Ban trapping, snaring in P.E.I. urges animal advocate organization
Recent situations in which pets became entangled have prompted the government to examine its trapping rules
A national group that advocates for humane treatment of animals is pushing the province of P.E.I. to ban trapping and snaring.
Too many companion animals are losing their lives or suffering because of the practice, says Animal Justice.
"It's heartbreaking, it really is heartbreaking," said Camille Labchuck, lawyer and the non-profit organization's executive director.
"Traps and snares are extremely inhumane and they cause untold animal suffering. Animals die slowly, they suffer painful injuries and it's unacceptable in our modern society."
"If enough citizens mobilize and ask them to ban trapping and snaring, ask them to ensure that we can go out and enjoy a walk in nature with our pet dog, then perhaps we can get some action," said Labchuck.
There has been a public "outcry," she added.
A 'deeper dive' into regulations
"I have received dozens of phone calls and emails on this issue. I'm sure the minister has as well, and I suggest that people need to keep up the pressure and tell government that we need to ban these cruel devices."
Labchuck met with Environment Minister Robert Mitchell on Monday to discuss the issue.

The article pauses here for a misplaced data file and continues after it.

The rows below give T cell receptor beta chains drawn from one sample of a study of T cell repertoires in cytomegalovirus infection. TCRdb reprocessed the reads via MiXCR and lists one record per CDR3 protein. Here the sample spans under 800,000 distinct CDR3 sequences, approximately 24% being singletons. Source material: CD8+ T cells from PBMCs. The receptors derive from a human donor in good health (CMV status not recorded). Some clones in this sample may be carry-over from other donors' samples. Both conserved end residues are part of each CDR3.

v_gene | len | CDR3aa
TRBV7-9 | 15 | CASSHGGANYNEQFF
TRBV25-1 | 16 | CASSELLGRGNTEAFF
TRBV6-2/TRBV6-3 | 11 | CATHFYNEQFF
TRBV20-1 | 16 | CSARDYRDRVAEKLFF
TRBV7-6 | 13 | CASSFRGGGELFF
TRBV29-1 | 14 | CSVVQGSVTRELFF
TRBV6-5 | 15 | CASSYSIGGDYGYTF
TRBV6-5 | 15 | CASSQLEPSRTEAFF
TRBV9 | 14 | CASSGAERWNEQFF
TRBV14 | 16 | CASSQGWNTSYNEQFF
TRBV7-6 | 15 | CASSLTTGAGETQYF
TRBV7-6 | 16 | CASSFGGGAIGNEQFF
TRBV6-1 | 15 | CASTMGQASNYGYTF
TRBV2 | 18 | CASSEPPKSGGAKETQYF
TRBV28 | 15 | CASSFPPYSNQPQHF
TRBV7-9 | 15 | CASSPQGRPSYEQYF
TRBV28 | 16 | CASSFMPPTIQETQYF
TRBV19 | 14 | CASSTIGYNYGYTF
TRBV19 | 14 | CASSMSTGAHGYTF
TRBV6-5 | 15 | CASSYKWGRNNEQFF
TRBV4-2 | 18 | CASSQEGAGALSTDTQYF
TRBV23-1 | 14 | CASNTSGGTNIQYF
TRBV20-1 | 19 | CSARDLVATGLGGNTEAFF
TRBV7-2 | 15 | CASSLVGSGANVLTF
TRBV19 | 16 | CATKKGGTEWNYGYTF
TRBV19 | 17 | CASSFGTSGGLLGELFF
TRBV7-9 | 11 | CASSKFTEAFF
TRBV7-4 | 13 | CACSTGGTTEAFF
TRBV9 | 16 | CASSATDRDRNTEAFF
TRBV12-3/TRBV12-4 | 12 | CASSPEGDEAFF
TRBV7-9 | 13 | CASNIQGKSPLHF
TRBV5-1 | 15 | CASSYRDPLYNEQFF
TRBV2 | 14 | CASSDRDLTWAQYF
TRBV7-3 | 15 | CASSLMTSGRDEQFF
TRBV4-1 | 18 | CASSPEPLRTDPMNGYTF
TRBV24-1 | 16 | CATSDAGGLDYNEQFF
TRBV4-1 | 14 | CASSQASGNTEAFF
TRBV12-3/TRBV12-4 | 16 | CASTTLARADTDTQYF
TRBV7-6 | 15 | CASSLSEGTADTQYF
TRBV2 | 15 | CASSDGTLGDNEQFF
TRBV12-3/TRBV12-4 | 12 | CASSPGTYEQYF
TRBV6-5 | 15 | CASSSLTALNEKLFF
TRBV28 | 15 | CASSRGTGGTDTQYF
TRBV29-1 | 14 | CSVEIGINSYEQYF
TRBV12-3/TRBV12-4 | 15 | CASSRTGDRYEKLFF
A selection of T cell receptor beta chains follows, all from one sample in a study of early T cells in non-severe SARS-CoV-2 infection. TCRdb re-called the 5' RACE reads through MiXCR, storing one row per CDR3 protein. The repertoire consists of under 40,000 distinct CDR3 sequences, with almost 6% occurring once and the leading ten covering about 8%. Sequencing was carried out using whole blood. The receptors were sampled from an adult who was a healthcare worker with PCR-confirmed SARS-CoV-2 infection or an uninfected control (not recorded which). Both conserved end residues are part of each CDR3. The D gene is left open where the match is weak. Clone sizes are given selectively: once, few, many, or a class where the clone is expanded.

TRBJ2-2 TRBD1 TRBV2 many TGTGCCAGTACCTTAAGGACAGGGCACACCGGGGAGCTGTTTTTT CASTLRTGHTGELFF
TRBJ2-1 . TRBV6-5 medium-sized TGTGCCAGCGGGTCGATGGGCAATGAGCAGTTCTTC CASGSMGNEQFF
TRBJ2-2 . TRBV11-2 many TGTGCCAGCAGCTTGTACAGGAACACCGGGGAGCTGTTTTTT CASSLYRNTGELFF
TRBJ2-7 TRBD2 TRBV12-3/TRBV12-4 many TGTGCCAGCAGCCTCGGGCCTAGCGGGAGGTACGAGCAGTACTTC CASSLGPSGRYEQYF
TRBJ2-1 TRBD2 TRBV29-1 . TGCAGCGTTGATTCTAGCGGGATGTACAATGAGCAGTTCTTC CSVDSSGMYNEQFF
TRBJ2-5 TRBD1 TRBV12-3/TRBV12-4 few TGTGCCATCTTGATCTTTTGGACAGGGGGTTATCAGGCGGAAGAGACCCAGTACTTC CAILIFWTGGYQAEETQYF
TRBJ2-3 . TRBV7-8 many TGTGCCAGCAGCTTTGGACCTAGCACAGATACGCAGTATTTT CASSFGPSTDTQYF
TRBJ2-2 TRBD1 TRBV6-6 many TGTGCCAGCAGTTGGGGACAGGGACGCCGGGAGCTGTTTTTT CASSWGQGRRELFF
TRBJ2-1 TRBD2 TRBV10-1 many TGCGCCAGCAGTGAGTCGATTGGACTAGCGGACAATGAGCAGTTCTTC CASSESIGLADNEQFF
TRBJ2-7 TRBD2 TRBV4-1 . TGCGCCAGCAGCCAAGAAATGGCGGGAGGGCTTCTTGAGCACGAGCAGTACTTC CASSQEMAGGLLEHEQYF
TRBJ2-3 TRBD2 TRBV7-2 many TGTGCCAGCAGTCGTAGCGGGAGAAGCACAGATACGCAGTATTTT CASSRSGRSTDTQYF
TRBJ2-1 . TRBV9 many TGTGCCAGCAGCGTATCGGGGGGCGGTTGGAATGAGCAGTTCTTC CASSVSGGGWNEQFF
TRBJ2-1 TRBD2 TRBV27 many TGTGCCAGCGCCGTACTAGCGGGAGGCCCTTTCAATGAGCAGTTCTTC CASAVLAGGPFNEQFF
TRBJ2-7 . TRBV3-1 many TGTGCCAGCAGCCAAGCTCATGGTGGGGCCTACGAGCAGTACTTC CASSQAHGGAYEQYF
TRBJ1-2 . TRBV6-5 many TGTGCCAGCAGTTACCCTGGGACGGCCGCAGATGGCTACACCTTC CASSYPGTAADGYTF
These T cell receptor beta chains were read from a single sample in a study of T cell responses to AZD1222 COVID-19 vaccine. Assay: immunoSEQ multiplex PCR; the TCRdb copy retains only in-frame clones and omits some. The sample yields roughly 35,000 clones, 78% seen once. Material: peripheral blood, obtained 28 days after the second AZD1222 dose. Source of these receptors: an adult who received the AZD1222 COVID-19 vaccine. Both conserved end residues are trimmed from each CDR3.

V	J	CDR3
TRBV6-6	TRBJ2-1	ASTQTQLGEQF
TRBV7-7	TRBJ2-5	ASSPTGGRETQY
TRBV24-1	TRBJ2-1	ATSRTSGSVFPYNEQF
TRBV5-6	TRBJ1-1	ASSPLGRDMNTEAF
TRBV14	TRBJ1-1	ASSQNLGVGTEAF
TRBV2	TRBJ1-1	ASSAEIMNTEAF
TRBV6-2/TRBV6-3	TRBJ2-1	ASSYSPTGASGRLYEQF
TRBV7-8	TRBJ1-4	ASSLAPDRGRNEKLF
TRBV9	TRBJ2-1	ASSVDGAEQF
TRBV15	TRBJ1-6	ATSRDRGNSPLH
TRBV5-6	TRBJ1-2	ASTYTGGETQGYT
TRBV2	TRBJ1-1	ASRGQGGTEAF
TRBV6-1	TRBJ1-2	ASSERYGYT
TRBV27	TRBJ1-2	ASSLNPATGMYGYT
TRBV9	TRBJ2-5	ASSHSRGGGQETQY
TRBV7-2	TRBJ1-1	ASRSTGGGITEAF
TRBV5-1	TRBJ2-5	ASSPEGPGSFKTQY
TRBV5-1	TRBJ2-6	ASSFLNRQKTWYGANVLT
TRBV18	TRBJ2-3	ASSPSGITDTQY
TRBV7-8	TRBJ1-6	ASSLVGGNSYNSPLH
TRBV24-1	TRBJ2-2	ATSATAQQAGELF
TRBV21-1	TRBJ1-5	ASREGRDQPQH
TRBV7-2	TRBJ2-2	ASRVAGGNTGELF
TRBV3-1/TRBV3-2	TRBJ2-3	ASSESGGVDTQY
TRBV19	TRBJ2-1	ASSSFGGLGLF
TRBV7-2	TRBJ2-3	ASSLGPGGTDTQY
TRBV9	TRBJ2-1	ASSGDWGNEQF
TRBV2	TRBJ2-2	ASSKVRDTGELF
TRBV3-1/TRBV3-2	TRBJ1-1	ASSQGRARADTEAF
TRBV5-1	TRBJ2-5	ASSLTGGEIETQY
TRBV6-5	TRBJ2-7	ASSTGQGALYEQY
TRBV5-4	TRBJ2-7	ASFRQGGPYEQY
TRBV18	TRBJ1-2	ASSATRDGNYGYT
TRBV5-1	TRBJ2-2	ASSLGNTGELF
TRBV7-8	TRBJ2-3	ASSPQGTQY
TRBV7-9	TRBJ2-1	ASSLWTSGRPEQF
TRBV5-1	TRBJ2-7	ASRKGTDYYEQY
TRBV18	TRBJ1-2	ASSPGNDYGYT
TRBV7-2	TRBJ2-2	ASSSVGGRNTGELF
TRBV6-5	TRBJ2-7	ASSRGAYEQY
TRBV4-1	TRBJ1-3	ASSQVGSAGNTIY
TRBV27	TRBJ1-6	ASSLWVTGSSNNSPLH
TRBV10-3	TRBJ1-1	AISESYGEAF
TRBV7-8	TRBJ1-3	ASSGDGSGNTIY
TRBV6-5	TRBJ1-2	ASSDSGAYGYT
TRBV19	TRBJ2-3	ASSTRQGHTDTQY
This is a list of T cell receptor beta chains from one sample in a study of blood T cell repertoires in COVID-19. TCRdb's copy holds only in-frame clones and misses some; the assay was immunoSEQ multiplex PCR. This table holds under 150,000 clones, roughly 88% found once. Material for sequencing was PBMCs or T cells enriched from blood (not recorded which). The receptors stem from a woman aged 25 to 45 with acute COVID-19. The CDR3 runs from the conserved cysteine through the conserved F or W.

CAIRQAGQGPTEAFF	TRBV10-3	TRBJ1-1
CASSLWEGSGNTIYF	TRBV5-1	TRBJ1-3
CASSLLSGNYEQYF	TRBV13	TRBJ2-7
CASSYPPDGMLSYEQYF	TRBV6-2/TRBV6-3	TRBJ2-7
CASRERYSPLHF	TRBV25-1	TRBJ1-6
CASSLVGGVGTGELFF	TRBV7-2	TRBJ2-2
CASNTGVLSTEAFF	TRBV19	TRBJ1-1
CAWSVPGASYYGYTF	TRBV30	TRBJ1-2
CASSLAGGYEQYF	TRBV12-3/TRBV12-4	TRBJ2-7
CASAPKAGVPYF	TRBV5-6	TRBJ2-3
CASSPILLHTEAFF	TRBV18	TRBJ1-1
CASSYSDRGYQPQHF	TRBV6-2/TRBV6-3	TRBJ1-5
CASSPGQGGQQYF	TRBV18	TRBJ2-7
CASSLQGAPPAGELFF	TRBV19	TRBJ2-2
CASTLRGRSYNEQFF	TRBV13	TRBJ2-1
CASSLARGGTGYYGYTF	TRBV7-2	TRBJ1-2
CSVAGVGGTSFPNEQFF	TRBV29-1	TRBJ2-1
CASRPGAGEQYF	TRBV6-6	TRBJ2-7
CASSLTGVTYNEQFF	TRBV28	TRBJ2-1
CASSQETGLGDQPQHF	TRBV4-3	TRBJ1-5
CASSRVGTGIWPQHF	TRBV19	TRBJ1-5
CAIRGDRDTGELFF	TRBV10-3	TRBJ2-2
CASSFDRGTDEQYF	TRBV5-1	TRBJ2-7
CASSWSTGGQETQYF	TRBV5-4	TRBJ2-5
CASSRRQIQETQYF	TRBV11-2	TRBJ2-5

Mitchell said snaring and trapping is a long-standing tradition on the Island, but he appreciates the group's concerns and has asked a committee of officials with the province's Forests, Fish and Wildlife Division to take a closer look at regulations.
"There was a couple of occurrences just prior to Christmas that certainly brought some things to light in regards to pet owners and pets falling to snares," said Mitchell.
"At the time, I tasked some department officials to take a deeper dive in regards to the regulations. Are they appropriate? Is there something we should look at there? Is there anything we should look at in regards access issues to both public and private lands? And do we have the best practices in place that we need to?"
Mitchell said he expects the committee will come back with recommendations in three or four months.